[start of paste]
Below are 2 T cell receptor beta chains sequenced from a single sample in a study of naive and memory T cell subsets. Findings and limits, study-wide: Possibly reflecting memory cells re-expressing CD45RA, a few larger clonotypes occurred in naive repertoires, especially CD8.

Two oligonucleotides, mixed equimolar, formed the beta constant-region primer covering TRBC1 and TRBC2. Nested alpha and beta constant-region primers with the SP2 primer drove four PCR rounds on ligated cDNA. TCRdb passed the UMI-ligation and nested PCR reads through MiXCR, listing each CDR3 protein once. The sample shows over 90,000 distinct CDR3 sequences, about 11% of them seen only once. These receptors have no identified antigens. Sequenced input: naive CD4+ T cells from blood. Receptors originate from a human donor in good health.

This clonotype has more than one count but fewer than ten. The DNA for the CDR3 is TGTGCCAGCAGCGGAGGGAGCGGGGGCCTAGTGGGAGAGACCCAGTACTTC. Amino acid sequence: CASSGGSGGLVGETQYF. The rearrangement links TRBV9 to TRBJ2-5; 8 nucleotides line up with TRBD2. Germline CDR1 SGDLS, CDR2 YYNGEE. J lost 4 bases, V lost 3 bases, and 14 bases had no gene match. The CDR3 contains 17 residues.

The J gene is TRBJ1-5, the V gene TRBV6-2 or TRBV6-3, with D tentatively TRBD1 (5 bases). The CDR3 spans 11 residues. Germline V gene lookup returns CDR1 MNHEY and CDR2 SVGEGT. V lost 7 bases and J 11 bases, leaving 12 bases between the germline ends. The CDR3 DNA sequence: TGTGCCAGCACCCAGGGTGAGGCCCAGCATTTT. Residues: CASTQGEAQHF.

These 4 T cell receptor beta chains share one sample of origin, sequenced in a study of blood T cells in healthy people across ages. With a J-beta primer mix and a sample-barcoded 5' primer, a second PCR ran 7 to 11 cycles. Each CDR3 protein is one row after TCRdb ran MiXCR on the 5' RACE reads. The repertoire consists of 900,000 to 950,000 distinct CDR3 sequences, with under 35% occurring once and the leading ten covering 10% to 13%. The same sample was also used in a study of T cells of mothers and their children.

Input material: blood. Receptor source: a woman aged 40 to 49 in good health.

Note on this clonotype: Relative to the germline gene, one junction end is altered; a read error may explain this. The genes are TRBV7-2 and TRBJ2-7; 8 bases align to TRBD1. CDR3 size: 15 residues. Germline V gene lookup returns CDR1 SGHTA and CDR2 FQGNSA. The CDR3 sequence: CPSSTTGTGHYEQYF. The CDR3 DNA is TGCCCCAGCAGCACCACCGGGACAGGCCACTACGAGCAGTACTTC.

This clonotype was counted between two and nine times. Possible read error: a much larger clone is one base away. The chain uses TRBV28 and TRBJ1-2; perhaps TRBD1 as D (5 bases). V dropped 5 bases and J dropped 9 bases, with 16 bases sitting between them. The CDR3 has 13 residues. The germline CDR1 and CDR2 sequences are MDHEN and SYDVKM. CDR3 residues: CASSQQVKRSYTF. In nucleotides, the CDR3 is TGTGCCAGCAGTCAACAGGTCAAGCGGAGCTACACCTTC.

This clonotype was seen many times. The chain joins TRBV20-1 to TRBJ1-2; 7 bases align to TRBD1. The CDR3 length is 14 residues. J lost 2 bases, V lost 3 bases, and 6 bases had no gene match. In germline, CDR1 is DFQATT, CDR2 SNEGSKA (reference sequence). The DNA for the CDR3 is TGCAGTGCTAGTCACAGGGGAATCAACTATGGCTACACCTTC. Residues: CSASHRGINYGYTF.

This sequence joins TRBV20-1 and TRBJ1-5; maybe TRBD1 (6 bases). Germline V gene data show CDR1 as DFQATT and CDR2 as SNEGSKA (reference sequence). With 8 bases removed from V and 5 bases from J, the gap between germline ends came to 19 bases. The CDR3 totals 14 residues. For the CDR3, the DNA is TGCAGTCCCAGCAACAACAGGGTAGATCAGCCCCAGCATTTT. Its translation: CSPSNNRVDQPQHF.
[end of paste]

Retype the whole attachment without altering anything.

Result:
Below are 2 T cell receptor beta chains sequenced from a single sample in a study of naive and memory T cell subsets. Findings and limits, study-wide: Possibly reflecting memory cells re-expressing CD45RA, a few larger clonotypes occurred in naive repertoires, especially CD8.

Two oligonucleotides, mixed equimolar, formed the beta constant-region primer covering TRBC1 and TRBC2. Nested alpha and beta constant-region primers with the SP2 primer drove four PCR rounds on ligated cDNA. TCRdb passed the UMI-ligation and nested PCR reads through MiXCR, listing each CDR3 protein once. The sample shows over 90,000 distinct CDR3 sequences, about 11% of them seen only once. These receptors have no identified antigens. Sequenced input: naive CD4+ T cells from blood. Receptors originate from a human donor in good health.

This clonotype has more than one count but fewer than ten. The DNA for the CDR3 is TGTGCCAGCAGCGGAGGGAGCGGGGGCCTAGTGGGAGAGACCCAGTACTTC. Amino acid sequence: CASSGGSGGLVGETQYF. The rearrangement links TRBV9 to TRBJ2-5; 8 nucleotides line up with TRBD2. Germline CDR1 SGDLS, CDR2 YYNGEE. J lost 4 bases, V lost 3 bases, and 14 bases had no gene match. The CDR3 contains 17 residues.

The J gene is TRBJ1-5, the V gene TRBV6-2 or TRBV6-3, with D tentatively TRBD1 (5 bases). The CDR3 spans 11 residues. Germline V gene lookup returns CDR1 MNHEY and CDR2 SVGEGT. V lost 7 bases and J 11 bases, leaving 12 bases between the germline ends. The CDR3 DNA sequence: TGTGCCAGCACCCAGGGTGAGGCCCAGCATTTT. Residues: CASTQGEAQHF.

These 4 T cell receptor beta chains share one sample of origin, sequenced in a study of blood T cells in healthy people across ages. With a J-beta primer mix and a sample-barcoded 5' primer, a second PCR ran 7 to 11 cycles. Each CDR3 protein is one row after TCRdb ran MiXCR on the 5' RACE reads. The repertoire consists of 900,000 to 950,000 distinct CDR3 sequences, with under 35% occurring once and the leading ten covering 10% to 13%. The same sample was also used in a study of T cells of mothers and their children.

Input material: blood. Receptor source: a woman aged 40 to 49 in good health.

Note on this clonotype: Relative to the germline gene, one junction end is altered; a read error may explain this. The genes are TRBV7-2 and TRBJ2-7; 8 bases align to TRBD1. CDR3 size: 15 residues. Germline V gene lookup returns CDR1 SGHTA and CDR2 FQGNSA. The CDR3 sequence: CPSSTTGTGHYEQYF. The CDR3 DNA is TGCCCCAGCAGCACCACCGGGACAGGCCACTACGAGCAGTACTTC.

This clonotype was counted between two and nine times. Possible read error: a much larger clone is one base away. The chain uses TRBV28 and TRBJ1-2; perhaps TRBD1 as D (5 bases). V dropped 5 bases and J dropped 9 bases, with 16 bases sitting between them. The CDR3 has 13 residues. The germline CDR1 and CDR2 sequences are MDHEN and SYDVKM. CDR3 residues: CASSQQVKRSYTF. In nucleotides, the CDR3 is TGTGCCAGCAGTCAACAGGTCAAGCGGAGCTACACCTTC.

This clonotype was seen many times. The chain joins TRBV20-1 to TRBJ1-2; 7 bases align to TRBD1. The CDR3 length is 14 residues. J lost 2 bases, V lost 3 bases, and 6 bases had no gene match. In germline, CDR1 is DFQATT, CDR2 SNEGSKA (reference sequence). The DNA for the CDR3 is TGCAGTGCTAGTCACAGGGGAATCAACTATGGCTACACCTTC. Residues: CSASHRGINYGYTF.

This sequence joins TRBV20-1 and TRBJ1-5; maybe TRBD1 (6 bases). Germline V gene data show CDR1 as DFQATT and CDR2 as SNEGSKA (reference sequence). With 8 bases removed from V and 5 bases from J, the gap between germline ends came to 19 bases. The CDR3 totals 14 residues. For the CDR3, the DNA is TGCAGTCCCAGCAACAACAGGGTAGATCAGCCCCAGCATTTT. Its translation: CSPSNNRVDQPQHF.